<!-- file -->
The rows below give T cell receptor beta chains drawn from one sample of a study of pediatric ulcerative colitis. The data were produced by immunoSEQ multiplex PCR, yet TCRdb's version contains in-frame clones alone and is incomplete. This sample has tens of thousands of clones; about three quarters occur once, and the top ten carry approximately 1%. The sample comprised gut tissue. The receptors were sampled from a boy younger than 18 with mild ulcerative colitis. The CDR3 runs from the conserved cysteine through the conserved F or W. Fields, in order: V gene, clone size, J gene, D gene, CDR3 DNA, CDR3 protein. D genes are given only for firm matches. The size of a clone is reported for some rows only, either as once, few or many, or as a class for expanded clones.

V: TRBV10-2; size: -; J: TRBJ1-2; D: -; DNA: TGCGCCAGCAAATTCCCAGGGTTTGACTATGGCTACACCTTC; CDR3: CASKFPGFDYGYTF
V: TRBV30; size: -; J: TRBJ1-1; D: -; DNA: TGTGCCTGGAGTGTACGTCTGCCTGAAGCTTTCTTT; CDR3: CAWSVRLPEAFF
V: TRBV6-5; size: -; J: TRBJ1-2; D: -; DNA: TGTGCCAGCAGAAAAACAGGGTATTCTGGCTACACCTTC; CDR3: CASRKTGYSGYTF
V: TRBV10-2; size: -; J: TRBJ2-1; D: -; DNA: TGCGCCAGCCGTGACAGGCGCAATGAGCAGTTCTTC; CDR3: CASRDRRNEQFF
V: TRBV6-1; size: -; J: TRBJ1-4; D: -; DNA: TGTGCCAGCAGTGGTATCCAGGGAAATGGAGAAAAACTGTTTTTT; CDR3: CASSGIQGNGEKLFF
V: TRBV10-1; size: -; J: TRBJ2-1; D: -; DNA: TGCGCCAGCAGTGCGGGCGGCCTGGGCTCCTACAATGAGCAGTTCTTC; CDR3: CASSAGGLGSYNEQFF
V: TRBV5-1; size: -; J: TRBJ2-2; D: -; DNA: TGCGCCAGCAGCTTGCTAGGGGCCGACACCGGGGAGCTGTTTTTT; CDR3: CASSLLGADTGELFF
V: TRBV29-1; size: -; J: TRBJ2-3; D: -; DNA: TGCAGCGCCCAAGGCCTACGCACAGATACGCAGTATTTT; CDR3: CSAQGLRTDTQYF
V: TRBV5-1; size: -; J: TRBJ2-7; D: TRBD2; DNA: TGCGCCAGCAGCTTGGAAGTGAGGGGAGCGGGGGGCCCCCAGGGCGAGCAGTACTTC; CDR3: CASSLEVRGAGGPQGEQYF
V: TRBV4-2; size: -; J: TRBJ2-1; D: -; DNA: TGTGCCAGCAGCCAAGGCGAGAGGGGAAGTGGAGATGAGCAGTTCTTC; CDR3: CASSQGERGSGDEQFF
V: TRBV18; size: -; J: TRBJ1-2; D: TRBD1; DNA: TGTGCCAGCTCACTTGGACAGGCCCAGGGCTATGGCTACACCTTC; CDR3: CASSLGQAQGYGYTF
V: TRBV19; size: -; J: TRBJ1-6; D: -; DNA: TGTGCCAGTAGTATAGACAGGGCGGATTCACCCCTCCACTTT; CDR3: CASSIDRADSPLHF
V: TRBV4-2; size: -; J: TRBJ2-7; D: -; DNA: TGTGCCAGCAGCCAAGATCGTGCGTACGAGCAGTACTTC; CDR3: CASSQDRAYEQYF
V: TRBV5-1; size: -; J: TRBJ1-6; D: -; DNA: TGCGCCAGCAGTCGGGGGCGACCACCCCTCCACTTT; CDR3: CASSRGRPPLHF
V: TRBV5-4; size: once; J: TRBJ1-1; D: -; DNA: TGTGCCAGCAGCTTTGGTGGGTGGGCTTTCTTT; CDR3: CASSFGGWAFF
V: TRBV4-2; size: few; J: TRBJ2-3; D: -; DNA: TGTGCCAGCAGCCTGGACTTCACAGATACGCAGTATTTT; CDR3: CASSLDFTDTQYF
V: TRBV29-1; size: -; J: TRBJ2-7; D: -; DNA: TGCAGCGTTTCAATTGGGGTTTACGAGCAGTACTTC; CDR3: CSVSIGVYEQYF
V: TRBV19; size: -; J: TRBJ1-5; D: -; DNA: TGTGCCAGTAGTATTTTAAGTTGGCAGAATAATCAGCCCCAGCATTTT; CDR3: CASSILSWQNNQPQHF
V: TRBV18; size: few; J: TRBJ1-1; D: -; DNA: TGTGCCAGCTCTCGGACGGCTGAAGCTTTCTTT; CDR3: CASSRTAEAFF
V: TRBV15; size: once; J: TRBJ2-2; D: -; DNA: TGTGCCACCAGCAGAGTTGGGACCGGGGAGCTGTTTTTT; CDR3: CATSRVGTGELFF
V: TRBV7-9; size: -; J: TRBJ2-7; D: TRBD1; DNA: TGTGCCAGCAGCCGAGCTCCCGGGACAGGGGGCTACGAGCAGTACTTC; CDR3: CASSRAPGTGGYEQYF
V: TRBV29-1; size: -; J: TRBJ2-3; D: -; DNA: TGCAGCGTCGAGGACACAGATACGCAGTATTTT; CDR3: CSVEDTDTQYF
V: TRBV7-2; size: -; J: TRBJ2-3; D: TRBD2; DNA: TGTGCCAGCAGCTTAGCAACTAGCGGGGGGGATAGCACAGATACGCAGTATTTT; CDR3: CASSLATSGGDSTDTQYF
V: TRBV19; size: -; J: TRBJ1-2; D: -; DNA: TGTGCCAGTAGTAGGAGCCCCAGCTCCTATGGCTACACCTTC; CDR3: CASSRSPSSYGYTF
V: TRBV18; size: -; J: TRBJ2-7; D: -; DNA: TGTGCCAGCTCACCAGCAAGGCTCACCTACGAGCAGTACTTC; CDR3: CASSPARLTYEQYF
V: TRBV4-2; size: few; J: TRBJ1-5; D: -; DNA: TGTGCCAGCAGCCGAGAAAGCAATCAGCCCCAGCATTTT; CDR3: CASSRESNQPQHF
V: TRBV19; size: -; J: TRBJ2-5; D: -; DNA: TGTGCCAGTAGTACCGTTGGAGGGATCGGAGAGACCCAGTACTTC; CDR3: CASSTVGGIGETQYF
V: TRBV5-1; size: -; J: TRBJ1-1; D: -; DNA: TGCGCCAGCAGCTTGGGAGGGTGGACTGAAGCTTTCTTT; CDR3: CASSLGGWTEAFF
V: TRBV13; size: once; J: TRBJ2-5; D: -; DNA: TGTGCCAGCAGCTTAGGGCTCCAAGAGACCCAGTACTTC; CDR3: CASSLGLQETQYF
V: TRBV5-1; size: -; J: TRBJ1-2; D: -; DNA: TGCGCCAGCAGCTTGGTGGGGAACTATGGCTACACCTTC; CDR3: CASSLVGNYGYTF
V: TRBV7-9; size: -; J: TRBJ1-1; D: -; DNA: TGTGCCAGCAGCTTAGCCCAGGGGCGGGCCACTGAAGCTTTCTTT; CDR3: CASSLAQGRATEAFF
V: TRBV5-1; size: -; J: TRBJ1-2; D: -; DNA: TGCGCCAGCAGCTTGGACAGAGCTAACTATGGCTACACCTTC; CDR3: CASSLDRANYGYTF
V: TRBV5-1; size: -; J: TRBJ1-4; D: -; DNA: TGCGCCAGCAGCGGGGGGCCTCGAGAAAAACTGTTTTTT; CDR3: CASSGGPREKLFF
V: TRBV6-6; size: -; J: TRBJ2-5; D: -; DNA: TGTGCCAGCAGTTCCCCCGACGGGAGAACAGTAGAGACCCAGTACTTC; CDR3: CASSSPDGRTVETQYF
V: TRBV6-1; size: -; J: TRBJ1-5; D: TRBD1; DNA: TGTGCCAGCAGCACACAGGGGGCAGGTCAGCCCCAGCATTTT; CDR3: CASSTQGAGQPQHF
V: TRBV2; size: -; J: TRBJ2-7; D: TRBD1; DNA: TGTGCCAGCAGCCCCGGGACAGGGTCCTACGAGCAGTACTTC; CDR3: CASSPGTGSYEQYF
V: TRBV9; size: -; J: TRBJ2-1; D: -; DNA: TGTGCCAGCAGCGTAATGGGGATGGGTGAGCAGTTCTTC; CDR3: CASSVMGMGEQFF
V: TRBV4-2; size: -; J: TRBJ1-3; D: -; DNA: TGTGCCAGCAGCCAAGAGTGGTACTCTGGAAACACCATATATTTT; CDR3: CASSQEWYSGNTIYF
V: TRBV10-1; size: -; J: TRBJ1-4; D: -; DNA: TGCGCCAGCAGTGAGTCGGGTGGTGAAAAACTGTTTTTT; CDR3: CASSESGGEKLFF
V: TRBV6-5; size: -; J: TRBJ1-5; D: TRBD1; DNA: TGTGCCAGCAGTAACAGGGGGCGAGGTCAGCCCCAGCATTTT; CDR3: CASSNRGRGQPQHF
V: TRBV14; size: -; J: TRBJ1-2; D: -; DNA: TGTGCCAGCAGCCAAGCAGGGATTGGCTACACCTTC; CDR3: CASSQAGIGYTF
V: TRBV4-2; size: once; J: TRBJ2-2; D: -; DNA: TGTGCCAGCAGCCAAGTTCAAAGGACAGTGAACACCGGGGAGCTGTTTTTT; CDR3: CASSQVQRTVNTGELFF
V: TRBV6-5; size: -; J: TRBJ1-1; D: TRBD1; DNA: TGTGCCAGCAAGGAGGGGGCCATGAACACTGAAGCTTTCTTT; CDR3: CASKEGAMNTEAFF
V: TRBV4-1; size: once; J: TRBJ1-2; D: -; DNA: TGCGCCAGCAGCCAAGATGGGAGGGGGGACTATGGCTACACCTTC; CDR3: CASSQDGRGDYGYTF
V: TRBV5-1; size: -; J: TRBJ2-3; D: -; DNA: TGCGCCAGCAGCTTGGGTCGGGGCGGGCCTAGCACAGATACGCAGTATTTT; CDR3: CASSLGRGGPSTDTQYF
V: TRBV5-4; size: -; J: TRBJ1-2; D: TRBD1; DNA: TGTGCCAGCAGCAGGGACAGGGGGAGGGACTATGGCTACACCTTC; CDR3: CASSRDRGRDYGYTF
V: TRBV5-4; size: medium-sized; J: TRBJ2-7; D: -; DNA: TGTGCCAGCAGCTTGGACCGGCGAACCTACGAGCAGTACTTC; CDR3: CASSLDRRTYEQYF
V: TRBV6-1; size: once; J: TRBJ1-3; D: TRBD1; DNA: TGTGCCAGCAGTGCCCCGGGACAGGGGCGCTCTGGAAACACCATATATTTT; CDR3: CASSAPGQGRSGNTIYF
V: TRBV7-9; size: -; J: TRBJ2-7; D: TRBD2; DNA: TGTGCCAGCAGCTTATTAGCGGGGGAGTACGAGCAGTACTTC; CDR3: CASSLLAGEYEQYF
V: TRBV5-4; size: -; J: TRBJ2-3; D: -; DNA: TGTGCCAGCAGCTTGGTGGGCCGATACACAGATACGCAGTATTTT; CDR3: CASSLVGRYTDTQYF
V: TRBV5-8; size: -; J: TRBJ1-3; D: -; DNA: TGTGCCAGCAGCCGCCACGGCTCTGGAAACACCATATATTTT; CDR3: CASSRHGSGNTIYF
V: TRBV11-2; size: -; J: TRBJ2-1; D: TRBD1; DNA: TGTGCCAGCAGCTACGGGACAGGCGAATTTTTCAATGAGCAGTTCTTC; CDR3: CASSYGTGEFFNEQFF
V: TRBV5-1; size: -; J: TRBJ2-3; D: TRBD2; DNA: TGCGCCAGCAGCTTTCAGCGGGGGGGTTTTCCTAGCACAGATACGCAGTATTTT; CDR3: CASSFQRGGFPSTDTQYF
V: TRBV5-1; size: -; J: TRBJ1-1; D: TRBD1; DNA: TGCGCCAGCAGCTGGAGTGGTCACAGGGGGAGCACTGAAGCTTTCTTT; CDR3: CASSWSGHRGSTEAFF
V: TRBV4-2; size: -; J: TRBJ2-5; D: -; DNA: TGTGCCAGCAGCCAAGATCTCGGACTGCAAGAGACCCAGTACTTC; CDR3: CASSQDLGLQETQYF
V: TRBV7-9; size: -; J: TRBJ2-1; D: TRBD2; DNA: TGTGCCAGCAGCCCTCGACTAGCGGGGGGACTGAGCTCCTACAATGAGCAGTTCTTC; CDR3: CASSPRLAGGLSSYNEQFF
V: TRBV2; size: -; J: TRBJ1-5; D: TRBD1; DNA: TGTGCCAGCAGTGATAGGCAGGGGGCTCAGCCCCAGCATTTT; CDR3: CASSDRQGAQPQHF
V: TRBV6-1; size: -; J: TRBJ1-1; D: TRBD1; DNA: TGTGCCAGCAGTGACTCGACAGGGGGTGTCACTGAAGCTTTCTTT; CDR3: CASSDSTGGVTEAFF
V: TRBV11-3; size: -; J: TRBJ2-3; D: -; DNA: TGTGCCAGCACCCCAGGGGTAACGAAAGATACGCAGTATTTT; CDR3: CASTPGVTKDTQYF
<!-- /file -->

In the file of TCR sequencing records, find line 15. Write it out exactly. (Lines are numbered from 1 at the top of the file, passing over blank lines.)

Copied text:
V: TRBV5-1; size: -; J: TRBJ1-6; D: -; DNA: TGCGCCAGCAGTCGGGGGCGACCACCCCTCCACTTT; CDR3: CASSRGRPPLHF